Newspaper goes in-depth on VP nominee
Editor’s note: This is part of a weekly series marking the 120th anniversary of Niles native William McKinley’s U.S. presidency.
In late 1899, the subject of vice president was of interest to everyone in the nation.
Garret Hobart being recently deceased meant there was a vacancy for the upcoming election in 1900. The eventual nominee, Theodore Roosevelt, wasn’t the first choice. The Dec. 13, 1899, New York Times wrote about this at length describing Elihu Root, the Secretary of War, as a proposed nominee.
“It may be stated almost without qualification that the Republican national ticket next year will be McKinley and Root. That the President will be renominated there has been no doubt for a long time. As to the nominee for vice president the sentiment in favor of Elihu Root, the Secretary of War, which became apparent several months ago, has assumed proportions which, in the opinion of men who are masters in the art of politics, practically ensures his being given second place on the ticket.
“That Mr. Root is willing to go on the ticket with Mr. McKinley there is not the slightest doubt. It may be said even that the Secretary is ambitious to procure the vice presidential nomination; in fact, it is known that he has aspirations of that character. He is perhaps better equipped for the place than almost any other New York man who has been mentioned in this connection. It is believed that he would be acceptable to Senator Platt, who, by the way, was largely instrumental in having him appointed Secretary Alger’s successor in the Cabinet.
“When Mr. Platt was asked tonight whom he favored for the Vice Presidential nomination he said: ‘Any good New York man would suit me.’
” ‘How about Mr. Root?’ “
‘Mr. Root would be satisfactory,’ was Mr. Platt’s reply. ‘McKinley will be nominated by acclamation.’
“As to the matter of nominating the entire ticket by acclamation, there is reason to believe that the next Republican National Convention will establish such a precedent. Senator Hanna has conceived the idea, and it is remarkable how favorably it is being received. The Senator has confided his proposition to a few friends, and they are enthusiastic over it. Mr. Hanna believes that inasmuch as McKinley will be renominated in that manner, his running mate should be accorded the same distinction.”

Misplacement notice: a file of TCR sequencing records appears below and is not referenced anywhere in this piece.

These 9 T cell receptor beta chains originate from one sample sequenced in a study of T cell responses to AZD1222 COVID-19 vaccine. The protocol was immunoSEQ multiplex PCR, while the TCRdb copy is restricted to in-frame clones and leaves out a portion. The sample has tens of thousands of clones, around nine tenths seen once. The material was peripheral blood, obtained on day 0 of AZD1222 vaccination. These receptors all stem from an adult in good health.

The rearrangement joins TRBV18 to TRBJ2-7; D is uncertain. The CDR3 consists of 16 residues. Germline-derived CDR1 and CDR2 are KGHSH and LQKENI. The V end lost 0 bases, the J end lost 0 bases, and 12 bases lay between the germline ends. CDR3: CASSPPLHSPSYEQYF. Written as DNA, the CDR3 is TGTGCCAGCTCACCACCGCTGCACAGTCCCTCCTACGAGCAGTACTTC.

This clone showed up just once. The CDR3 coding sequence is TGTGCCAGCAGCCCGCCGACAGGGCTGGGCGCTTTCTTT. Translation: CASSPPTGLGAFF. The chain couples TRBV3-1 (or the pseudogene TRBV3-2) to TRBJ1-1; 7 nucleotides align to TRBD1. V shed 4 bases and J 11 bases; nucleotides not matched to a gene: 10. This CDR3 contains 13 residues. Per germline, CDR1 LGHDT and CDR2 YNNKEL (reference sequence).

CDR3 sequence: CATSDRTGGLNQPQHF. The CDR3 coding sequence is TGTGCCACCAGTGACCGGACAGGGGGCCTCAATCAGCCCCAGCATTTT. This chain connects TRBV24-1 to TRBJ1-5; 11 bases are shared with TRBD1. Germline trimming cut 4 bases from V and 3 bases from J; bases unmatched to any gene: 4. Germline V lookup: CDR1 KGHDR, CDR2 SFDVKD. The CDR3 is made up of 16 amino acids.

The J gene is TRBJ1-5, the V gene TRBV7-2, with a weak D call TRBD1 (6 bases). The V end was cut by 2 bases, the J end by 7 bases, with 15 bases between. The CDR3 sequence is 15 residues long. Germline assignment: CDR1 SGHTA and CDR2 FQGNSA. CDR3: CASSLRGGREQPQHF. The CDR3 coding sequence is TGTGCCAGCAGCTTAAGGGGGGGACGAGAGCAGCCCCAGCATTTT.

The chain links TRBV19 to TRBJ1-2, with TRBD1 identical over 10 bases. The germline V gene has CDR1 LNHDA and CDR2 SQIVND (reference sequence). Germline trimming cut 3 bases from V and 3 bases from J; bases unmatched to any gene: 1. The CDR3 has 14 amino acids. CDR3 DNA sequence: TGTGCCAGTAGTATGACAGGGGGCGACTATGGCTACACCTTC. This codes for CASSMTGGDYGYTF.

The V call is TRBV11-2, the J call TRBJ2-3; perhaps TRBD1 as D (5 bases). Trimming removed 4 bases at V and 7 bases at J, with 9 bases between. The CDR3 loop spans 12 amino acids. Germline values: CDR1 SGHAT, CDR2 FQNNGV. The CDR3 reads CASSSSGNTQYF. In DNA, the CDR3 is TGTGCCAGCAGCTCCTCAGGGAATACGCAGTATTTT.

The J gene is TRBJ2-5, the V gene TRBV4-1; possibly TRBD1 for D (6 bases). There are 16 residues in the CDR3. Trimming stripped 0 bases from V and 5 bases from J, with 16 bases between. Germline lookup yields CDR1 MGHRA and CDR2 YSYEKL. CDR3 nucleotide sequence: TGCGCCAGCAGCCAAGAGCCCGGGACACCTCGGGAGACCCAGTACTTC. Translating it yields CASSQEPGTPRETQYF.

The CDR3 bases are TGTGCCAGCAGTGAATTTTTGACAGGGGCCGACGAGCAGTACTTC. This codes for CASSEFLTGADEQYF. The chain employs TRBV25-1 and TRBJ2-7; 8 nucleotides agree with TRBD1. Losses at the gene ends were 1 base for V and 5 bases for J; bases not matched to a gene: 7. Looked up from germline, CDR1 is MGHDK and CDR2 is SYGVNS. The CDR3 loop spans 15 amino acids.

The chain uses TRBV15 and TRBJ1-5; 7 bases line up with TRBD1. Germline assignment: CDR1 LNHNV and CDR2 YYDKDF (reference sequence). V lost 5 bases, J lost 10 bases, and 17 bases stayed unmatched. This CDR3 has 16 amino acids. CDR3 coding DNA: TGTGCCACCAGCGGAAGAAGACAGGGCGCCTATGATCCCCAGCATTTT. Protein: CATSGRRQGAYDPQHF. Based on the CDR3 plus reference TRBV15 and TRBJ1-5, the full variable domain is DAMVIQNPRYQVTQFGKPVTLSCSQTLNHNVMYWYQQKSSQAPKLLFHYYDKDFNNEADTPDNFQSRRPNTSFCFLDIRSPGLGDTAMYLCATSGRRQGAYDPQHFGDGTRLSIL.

‘It seems to me,’ he said ‘that a contest in the convention for the Vice Presidency should be avoided for the reason chiefly that President McKinley will be named for first place without opposition. The nomination for second place under the circumstance should be made, in my opinion, with the same absence of friction and contest. If we could go before the country with a ticket chosen in such a way the effect upon the party throughout the United States and upon the people of all parties would be most marked. The action of the convention would be received with eclat, and the Republicans would start in at the very beginning perfectly harmonious and with a solid impregnable front. It would be a sure augury of the victory that will follow in November.’
“Vice chairman Payne agrees heartily with Mr. Hanna’s plan. The more he considers it the more pleased he becomes with it. He said tonight that he would be happy to see the convention adopt it, and that he believed it would do so.
“In all probability the Republican Convention will be held the second week of June.”
Farris is director of the National McKinley Birthplace Museum in Niles.